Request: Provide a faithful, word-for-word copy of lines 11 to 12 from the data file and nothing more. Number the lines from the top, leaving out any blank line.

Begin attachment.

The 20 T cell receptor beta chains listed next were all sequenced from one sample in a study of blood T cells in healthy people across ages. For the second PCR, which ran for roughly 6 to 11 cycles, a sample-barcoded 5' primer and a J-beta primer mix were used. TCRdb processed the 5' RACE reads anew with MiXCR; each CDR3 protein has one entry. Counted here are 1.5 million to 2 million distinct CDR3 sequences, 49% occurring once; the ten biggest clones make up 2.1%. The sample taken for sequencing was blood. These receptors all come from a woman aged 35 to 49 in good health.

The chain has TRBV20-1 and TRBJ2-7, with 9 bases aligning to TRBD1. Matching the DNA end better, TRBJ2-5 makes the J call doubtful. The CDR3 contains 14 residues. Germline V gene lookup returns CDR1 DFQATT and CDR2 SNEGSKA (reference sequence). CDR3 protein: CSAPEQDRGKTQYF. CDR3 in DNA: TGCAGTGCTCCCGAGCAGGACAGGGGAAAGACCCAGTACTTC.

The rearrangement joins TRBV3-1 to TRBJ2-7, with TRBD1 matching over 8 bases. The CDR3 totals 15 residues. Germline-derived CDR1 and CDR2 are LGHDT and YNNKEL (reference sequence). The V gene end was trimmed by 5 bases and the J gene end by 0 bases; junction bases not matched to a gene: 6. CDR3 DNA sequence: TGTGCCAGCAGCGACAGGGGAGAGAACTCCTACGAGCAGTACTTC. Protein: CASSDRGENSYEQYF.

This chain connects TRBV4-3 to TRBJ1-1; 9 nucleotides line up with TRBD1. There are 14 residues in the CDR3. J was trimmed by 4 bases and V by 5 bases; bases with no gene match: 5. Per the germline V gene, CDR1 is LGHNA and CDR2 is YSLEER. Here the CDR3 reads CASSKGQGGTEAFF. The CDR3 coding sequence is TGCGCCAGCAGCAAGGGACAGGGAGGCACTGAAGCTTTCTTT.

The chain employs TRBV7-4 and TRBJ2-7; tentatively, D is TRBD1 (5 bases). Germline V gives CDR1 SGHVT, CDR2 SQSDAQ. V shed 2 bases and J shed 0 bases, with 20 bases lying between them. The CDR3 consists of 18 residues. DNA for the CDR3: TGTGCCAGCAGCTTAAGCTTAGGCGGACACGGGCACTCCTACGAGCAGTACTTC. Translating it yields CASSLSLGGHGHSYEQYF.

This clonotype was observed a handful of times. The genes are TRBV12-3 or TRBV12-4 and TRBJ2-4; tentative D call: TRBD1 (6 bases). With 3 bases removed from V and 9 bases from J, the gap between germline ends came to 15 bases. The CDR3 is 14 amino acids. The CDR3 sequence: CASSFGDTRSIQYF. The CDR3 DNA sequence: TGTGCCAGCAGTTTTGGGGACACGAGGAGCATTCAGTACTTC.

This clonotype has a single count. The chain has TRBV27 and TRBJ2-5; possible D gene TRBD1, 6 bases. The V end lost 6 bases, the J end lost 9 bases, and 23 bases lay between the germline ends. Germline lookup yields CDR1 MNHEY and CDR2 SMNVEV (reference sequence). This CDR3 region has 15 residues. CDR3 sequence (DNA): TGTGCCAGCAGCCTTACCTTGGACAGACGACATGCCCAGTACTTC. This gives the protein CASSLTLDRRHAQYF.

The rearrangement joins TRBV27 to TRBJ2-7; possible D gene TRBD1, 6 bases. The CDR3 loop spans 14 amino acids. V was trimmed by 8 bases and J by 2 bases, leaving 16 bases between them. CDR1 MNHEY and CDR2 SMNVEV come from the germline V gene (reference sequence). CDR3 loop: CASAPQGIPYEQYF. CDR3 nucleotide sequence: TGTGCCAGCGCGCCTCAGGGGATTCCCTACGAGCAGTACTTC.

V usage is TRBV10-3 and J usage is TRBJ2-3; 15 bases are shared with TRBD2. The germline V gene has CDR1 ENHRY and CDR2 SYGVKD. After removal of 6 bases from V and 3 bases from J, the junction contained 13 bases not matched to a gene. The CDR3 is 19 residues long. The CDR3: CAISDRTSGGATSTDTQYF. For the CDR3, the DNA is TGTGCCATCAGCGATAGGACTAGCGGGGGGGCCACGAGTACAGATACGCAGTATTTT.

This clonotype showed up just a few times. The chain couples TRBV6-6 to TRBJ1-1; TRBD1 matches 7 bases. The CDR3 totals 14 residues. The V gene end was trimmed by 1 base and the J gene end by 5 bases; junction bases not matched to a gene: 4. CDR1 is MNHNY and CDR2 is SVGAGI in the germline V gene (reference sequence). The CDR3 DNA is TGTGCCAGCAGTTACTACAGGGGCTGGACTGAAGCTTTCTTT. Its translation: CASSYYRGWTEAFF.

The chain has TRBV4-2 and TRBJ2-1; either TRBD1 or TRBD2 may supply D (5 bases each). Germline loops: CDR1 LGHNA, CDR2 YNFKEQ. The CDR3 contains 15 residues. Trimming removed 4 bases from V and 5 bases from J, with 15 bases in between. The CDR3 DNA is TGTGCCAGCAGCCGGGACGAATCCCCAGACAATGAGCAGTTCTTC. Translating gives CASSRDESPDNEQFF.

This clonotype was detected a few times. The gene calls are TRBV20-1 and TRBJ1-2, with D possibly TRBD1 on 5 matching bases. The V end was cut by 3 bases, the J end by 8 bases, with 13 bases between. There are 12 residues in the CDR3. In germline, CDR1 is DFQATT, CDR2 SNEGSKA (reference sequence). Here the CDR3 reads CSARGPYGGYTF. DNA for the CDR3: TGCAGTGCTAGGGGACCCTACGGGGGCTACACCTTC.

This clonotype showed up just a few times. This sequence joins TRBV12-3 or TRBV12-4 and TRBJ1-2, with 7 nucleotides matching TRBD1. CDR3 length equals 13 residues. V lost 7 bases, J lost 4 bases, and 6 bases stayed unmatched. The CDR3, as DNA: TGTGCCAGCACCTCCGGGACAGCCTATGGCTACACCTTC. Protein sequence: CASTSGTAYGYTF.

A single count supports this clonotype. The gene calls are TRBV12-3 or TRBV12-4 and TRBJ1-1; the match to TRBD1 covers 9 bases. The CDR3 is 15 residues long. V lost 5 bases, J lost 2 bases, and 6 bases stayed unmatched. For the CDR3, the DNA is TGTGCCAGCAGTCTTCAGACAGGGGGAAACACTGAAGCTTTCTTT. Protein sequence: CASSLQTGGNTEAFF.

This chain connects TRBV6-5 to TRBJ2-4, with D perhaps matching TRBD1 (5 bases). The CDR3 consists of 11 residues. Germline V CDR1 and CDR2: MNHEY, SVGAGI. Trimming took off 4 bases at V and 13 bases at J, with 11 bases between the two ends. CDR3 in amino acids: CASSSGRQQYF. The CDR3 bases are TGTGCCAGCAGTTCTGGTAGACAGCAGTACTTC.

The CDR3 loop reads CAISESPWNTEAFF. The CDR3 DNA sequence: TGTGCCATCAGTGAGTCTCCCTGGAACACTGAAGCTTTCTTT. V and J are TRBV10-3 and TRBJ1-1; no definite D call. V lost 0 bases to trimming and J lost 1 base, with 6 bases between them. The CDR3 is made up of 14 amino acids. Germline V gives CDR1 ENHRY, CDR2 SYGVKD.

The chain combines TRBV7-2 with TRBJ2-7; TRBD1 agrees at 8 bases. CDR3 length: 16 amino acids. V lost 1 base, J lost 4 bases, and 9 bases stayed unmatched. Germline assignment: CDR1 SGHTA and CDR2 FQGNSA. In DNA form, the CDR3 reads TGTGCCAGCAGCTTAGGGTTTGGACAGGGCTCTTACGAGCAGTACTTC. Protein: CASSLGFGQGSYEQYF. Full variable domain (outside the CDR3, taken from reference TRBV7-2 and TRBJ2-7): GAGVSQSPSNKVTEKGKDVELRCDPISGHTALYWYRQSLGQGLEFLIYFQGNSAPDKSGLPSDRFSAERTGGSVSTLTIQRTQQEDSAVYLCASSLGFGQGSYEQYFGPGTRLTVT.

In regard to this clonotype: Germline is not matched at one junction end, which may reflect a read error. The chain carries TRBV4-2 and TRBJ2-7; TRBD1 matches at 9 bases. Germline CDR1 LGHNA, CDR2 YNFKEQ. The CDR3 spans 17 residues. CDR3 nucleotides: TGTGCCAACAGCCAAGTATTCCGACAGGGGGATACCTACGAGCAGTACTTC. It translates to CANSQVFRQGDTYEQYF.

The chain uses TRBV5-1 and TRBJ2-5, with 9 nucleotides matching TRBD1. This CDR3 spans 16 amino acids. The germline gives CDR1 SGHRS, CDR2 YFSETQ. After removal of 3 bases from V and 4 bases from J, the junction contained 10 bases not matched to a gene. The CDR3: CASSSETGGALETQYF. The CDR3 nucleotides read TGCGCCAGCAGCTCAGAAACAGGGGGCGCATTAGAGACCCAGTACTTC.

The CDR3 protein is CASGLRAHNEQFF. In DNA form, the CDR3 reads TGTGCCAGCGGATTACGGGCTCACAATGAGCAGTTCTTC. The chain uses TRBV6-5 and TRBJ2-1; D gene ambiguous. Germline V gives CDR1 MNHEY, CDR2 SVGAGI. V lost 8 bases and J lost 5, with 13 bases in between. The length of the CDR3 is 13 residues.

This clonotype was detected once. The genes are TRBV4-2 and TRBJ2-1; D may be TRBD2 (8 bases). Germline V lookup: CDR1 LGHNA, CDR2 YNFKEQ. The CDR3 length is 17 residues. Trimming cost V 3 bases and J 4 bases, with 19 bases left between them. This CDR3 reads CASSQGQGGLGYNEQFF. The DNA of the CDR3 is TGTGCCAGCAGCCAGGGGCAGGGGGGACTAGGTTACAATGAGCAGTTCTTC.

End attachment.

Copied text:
The chain has TRBV4-2 and TRBJ2-1; either TRBD1 or TRBD2 may supply D (5 bases each). Germline loops: CDR1 LGHNA, CDR2 YNFKEQ. The CDR3 contains 15 residues. Trimming removed 4 bases from V and 5 bases from J, with 15 bases in between. The CDR3 DNA is TGTGCCAGCAGCCGGGACGAATCCCCAGACAATGAGCAGTTCTTC. Translating gives CASSRDESPDNEQFF.

This clonotype was detected a few times. The gene calls are TRBV20-1 and TRBJ1-2, with D possibly TRBD1 on 5 matching bases. The V end was cut by 3 bases, the J end by 8 bases, with 13 bases between. There are 12 residues in the CDR3. In germline, CDR1 is DFQATT, CDR2 SNEGSKA (reference sequence). Here the CDR3 reads CSARGPYGGYTF. DNA for the CDR3: TGCAGTGCTAGGGGACCCTACGGGGGCTACACCTTC.